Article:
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Restaurant booking startup Eatigo chows down 10M more from TripAdvisor

Eatigo, a Southeast Asia-based dining service that describes itself as an ‘anti-Groupon’ for restaurants, had a busy 2017 that saw it expand into a number of markets including India. Now it is primed to continue that growth further still after it gobbled down a fresh serving of capital from TripAdvisor, the travel giant that it already counts as an investor.

Ok, no more food jokes, I promise…

The funding is undisclosed but Eatigo CEO and co-founder Michael Cluzel told TechCrunch it is ‘eight-digits.’ We do know that it takes Eatigo to over $25 million raised to date which, given that the startup had raised more than $15 million following the completion of its previous round, suggests that the amount is around the $10 million mark.

Eatigo was founded in Bangkok in 2013 and it is designed to help restaurants fill unused inventory by offering deals to customers at certain times of the day. The appeal to eaters is deals, but unlike group buying services such as Groupon, Eatigo encourages restaurants to manage their inventory and time so that they are filling their quiet hours for additional revenue not ramming people into restaurants for the sake of it. The latter scenario, of course, puts pressure on staff, reduces service quality and is generally not conducive to a good dining experience. It is also questionable whether discounts drive long-time loyalty, a cornerstone the Groupon of old was built on, but I digress.

The Eatigo service is present in six countries where it claims four million registered users and over 4,000 restaurants. That latter number ranges from high-end affairs, such as upscale hotel restaurants, to chain outlets and — my own personal favorite — street food outlets.

The important part here, besides the money, is that this new deal appears to signal a closer relationship between Eatigo and TripAdvisor, and particularly TripAdvisor’s The Fork subsidiary and its TripAdvisor Restaurants service.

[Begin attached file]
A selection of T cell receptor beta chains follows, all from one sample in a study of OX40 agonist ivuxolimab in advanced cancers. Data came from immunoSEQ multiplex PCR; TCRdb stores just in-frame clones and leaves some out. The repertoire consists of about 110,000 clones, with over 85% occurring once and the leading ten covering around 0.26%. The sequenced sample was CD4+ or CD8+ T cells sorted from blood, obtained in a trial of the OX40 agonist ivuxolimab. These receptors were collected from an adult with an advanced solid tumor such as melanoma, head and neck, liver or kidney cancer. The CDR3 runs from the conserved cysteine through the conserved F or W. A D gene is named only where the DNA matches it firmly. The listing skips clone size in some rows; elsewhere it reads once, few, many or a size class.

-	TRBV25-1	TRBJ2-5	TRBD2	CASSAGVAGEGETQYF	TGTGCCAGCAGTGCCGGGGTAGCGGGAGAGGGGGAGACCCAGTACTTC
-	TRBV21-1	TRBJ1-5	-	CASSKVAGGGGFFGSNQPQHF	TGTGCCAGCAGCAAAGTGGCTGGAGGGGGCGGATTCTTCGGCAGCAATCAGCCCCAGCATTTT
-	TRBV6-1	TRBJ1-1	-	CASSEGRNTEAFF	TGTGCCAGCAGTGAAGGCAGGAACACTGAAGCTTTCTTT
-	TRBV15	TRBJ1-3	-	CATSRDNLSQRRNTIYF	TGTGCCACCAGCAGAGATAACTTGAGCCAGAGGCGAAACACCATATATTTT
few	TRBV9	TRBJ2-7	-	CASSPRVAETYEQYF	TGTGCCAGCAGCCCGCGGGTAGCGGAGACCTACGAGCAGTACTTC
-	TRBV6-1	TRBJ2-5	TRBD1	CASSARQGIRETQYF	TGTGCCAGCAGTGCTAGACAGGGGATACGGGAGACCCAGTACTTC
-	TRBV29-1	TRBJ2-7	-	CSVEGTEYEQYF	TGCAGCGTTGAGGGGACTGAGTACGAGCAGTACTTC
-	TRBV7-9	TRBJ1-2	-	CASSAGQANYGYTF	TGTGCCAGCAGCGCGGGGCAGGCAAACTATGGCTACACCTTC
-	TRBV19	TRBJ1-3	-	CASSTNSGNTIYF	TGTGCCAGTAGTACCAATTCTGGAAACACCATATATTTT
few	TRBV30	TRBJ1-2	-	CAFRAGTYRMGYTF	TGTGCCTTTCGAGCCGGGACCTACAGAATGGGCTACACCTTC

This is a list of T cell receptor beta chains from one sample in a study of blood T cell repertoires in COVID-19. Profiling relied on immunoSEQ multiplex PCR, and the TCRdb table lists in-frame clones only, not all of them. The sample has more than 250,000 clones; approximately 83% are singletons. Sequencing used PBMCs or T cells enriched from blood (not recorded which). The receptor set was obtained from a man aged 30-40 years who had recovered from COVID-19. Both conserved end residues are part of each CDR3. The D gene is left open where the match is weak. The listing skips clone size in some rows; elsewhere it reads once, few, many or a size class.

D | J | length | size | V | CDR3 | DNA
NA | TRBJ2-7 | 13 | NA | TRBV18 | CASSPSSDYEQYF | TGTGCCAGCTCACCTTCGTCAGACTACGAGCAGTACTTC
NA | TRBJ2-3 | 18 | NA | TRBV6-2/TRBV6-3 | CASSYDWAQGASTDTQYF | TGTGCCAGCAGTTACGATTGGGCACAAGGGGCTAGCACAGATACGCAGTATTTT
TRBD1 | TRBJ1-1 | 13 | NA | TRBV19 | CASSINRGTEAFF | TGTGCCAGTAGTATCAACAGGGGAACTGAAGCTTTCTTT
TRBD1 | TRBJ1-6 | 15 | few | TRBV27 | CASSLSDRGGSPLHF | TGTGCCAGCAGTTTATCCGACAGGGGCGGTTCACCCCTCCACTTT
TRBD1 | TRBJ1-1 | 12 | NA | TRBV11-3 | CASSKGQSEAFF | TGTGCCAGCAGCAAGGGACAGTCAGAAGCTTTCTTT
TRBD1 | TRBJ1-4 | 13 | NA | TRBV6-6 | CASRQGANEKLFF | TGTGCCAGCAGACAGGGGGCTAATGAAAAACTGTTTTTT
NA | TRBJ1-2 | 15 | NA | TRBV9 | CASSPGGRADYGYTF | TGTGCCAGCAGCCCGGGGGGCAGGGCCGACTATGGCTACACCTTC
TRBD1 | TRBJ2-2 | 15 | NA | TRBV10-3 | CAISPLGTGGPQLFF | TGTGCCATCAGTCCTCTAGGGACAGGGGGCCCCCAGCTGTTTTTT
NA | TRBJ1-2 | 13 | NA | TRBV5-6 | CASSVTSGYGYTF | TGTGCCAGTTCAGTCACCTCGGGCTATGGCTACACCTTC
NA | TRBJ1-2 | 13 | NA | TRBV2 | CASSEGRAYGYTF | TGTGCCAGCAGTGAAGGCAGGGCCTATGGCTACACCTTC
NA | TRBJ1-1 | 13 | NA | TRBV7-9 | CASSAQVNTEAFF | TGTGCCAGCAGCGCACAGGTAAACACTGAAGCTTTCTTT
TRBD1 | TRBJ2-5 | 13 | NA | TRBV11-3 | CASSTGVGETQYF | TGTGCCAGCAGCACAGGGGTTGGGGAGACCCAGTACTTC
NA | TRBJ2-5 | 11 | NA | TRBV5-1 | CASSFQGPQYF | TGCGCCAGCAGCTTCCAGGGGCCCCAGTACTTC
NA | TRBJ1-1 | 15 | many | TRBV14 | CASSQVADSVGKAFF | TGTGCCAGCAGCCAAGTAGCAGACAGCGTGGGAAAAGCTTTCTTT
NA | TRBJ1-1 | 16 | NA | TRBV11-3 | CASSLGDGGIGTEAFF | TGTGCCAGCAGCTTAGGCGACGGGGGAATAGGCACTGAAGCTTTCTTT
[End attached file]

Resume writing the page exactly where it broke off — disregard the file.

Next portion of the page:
The Fork, which the company got via a 2014 acquisition, is TripAdvisor’s expansion into food, allowing users to find information on availability and bookings on restaurants and in cities. Like Eatigo, it allows for advanced bookings at a discount but the service is squarely focused on Europe, having initia

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Golden Equator Capital and Korea Investment Partners announce 88M Southeast Asia fund

There’s more money flowing into Southeast Asia’s tech startup scene after Singapore’s Golden Equator Capital and Seoul-based Korea Investment Partners announced plans for a collaborative $88 million (SG$120 million) fund for the region.

The two investment firms will act as joint partners for the vehicle, which is expected to hit a first close before September and a final close by the end of 2018. Already, they claim to have 65 percent of the target capital committed by LPs.

The firms are aiming for the Series A and B spaces with a typical check size of between $1.5 million and $3.7 million for what will be known as the GEC-KIP Fund.

The focus for deals is quite varied. A spokesperson told TechCrunch that it’ll cover sectors like proptech, fintech, health tech, new media and entertainment, e-commerce and edutech “as long as we can leverage the broad expertise of the different investment professionals we have within the combined GEC-KIP team.”